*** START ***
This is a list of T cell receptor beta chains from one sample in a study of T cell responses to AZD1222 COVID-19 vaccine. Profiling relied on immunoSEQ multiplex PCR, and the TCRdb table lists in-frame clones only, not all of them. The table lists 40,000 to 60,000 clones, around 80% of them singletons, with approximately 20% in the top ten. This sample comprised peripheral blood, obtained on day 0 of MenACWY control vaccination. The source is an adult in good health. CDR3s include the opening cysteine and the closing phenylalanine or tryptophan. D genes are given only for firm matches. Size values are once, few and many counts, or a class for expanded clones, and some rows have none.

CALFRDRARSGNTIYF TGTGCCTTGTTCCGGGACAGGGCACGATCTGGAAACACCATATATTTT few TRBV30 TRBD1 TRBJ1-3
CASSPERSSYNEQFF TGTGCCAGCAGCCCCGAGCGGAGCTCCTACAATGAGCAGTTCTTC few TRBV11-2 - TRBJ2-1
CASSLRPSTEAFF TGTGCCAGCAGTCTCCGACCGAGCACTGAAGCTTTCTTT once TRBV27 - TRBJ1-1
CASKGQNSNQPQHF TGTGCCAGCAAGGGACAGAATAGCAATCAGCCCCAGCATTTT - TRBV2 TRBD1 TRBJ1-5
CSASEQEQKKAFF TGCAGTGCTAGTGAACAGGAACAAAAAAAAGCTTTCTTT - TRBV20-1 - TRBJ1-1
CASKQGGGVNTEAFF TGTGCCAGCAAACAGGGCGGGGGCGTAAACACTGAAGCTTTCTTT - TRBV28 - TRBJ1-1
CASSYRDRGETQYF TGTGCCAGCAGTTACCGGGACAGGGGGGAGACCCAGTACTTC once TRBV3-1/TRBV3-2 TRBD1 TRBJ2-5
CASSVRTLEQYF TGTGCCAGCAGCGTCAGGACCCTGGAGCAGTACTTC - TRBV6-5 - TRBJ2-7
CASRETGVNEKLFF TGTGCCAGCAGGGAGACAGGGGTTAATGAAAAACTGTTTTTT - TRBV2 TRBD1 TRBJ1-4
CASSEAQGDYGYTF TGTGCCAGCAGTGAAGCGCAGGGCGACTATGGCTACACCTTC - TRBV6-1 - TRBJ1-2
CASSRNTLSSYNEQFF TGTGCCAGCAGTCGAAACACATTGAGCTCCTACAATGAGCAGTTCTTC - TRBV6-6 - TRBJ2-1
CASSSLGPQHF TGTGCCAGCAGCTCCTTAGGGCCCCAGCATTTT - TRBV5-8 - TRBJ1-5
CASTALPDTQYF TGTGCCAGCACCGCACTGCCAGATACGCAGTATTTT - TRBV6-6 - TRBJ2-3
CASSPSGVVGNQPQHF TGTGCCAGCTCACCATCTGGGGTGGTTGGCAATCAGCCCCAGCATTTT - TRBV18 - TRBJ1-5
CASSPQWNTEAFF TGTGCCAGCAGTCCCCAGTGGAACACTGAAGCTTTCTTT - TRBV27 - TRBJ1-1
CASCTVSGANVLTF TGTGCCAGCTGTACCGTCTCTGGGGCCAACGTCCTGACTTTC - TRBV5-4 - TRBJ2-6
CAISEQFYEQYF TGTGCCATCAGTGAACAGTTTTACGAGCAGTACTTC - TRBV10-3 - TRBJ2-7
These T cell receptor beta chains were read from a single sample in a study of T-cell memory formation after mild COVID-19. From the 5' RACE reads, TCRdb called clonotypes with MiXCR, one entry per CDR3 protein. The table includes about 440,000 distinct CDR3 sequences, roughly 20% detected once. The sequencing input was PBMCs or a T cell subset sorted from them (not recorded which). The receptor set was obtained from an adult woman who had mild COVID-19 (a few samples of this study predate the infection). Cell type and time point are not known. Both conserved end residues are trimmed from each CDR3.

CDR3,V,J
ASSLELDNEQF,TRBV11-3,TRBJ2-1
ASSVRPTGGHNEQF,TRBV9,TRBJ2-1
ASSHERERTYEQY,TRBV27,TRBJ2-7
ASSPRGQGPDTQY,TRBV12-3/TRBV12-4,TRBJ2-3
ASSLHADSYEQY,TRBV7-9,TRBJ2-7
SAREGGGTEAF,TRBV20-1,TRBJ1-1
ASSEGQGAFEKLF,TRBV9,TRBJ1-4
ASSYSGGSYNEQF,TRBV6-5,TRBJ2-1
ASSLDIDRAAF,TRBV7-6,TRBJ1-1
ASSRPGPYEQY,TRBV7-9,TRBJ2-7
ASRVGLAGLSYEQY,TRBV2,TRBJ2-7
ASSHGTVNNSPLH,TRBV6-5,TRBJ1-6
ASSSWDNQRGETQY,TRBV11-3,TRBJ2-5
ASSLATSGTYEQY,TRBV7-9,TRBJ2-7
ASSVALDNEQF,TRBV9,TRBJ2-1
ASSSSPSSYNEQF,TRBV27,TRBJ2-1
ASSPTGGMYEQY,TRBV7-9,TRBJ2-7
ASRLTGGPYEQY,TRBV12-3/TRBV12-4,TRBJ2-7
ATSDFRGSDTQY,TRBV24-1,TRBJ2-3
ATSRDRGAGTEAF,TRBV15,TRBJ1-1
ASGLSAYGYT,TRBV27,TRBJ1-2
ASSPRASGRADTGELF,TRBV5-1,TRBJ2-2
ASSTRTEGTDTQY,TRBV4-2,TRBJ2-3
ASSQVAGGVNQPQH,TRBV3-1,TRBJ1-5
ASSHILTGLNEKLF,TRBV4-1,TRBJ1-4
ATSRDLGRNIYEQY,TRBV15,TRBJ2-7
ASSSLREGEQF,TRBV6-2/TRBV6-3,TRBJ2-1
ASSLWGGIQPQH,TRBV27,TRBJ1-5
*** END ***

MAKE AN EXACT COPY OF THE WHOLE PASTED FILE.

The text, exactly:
This is a list of T cell receptor beta chains from one sample in a study of T cell responses to AZD1222 COVID-19 vaccine. Profiling relied on immunoSEQ multiplex PCR, and the TCRdb table lists in-frame clones only, not all of them. The table lists 40,000 to 60,000 clones, around 80% of them singletons, with approximately 20% in the top ten. This sample comprised peripheral blood, obtained on day 0 of MenACWY control vaccination. The source is an adult in good health. CDR3s include the opening cysteine and the closing phenylalanine or tryptophan. D genes are given only for firm matches. Size values are once, few and many counts, or a class for expanded clones, and some rows have none.

CALFRDRARSGNTIYF TGTGCCTTGTTCCGGGACAGGGCACGATCTGGAAACACCATATATTTT few TRBV30 TRBD1 TRBJ1-3
CASSPERSSYNEQFF TGTGCCAGCAGCCCCGAGCGGAGCTCCTACAATGAGCAGTTCTTC few TRBV11-2 - TRBJ2-1
CASSLRPSTEAFF TGTGCCAGCAGTCTCCGACCGAGCACTGAAGCTTTCTTT once TRBV27 - TRBJ1-1
CASKGQNSNQPQHF TGTGCCAGCAAGGGACAGAATAGCAATCAGCCCCAGCATTTT - TRBV2 TRBD1 TRBJ1-5
CSASEQEQKKAFF TGCAGTGCTAGTGAACAGGAACAAAAAAAAGCTTTCTTT - TRBV20-1 - TRBJ1-1
CASKQGGGVNTEAFF TGTGCCAGCAAACAGGGCGGGGGCGTAAACACTGAAGCTTTCTTT - TRBV28 - TRBJ1-1
CASSYRDRGETQYF TGTGCCAGCAGTTACCGGGACAGGGGGGAGACCCAGTACTTC once TRBV3-1/TRBV3-2 TRBD1 TRBJ2-5
CASSVRTLEQYF TGTGCCAGCAGCGTCAGGACCCTGGAGCAGTACTTC - TRBV6-5 - TRBJ2-7
CASRETGVNEKLFF TGTGCCAGCAGGGAGACAGGGGTTAATGAAAAACTGTTTTTT - TRBV2 TRBD1 TRBJ1-4
CASSEAQGDYGYTF TGTGCCAGCAGTGAAGCGCAGGGCGACTATGGCTACACCTTC - TRBV6-1 - TRBJ1-2
CASSRNTLSSYNEQFF TGTGCCAGCAGTCGAAACACATTGAGCTCCTACAATGAGCAGTTCTTC - TRBV6-6 - TRBJ2-1
CASSSLGPQHF TGTGCCAGCAGCTCCTTAGGGCCCCAGCATTTT - TRBV5-8 - TRBJ1-5
CASTALPDTQYF TGTGCCAGCACCGCACTGCCAGATACGCAGTATTTT - TRBV6-6 - TRBJ2-3
CASSPSGVVGNQPQHF TGTGCCAGCTCACCATCTGGGGTGGTTGGCAATCAGCCCCAGCATTTT - TRBV18 - TRBJ1-5
CASSPQWNTEAFF TGTGCCAGCAGTCCCCAGTGGAACACTGAAGCTTTCTTT - TRBV27 - TRBJ1-1
CASCTVSGANVLTF TGTGCCAGCTGTACCGTCTCTGGGGCCAACGTCCTGACTTTC - TRBV5-4 - TRBJ2-6
CAISEQFYEQYF TGTGCCATCAGTGAACAGTTTTACGAGCAGTACTTC - TRBV10-3 - TRBJ2-7
These T cell receptor beta chains were read from a single sample in a study of T-cell memory formation after mild COVID-19. From the 5' RACE reads, TCRdb called clonotypes with MiXCR, one entry per CDR3 protein. The table includes about 440,000 distinct CDR3 sequences, roughly 20% detected once. The sequencing input was PBMCs or a T cell subset sorted from them (not recorded which). The receptor set was obtained from an adult woman who had mild COVID-19 (a few samples of this study predate the infection). Cell type and time point are not known. Both conserved end residues are trimmed from each CDR3.

CDR3,V,J
ASSLELDNEQF,TRBV11-3,TRBJ2-1
ASSVRPTGGHNEQF,TRBV9,TRBJ2-1
ASSHERERTYEQY,TRBV27,TRBJ2-7
ASSPRGQGPDTQY,TRBV12-3/TRBV12-4,TRBJ2-3
ASSLHADSYEQY,TRBV7-9,TRBJ2-7
SAREGGGTEAF,TRBV20-1,TRBJ1-1
ASSEGQGAFEKLF,TRBV9,TRBJ1-4
ASSYSGGSYNEQF,TRBV6-5,TRBJ2-1
ASSLDIDRAAF,TRBV7-6,TRBJ1-1
ASSRPGPYEQY,TRBV7-9,TRBJ2-7
ASRVGLAGLSYEQY,TRBV2,TRBJ2-7
ASSHGTVNNSPLH,TRBV6-5,TRBJ1-6
ASSSWDNQRGETQY,TRBV11-3,TRBJ2-5
ASSLATSGTYEQY,TRBV7-9,TRBJ2-7
ASSVALDNEQF,TRBV9,TRBJ2-1
ASSSSPSSYNEQF,TRBV27,TRBJ2-1
ASSPTGGMYEQY,TRBV7-9,TRBJ2-7
ASRLTGGPYEQY,TRBV12-3/TRBV12-4,TRBJ2-7
ATSDFRGSDTQY,TRBV24-1,TRBJ2-3
ATSRDRGAGTEAF,TRBV15,TRBJ1-1
ASGLSAYGYT,TRBV27,TRBJ1-2
ASSPRASGRADTGELF,TRBV5-1,TRBJ2-2
ASSTRTEGTDTQY,TRBV4-2,TRBJ2-3
ASSQVAGGVNQPQH,TRBV3-1,TRBJ1-5
ASSHILTGLNEKLF,TRBV4-1,TRBJ1-4
ATSRDLGRNIYEQY,TRBV15,TRBJ2-7
ASSSLREGEQF,TRBV6-2/TRBV6-3,TRBJ2-1
ASSLWGGIQPQH,TRBV27,TRBJ1-5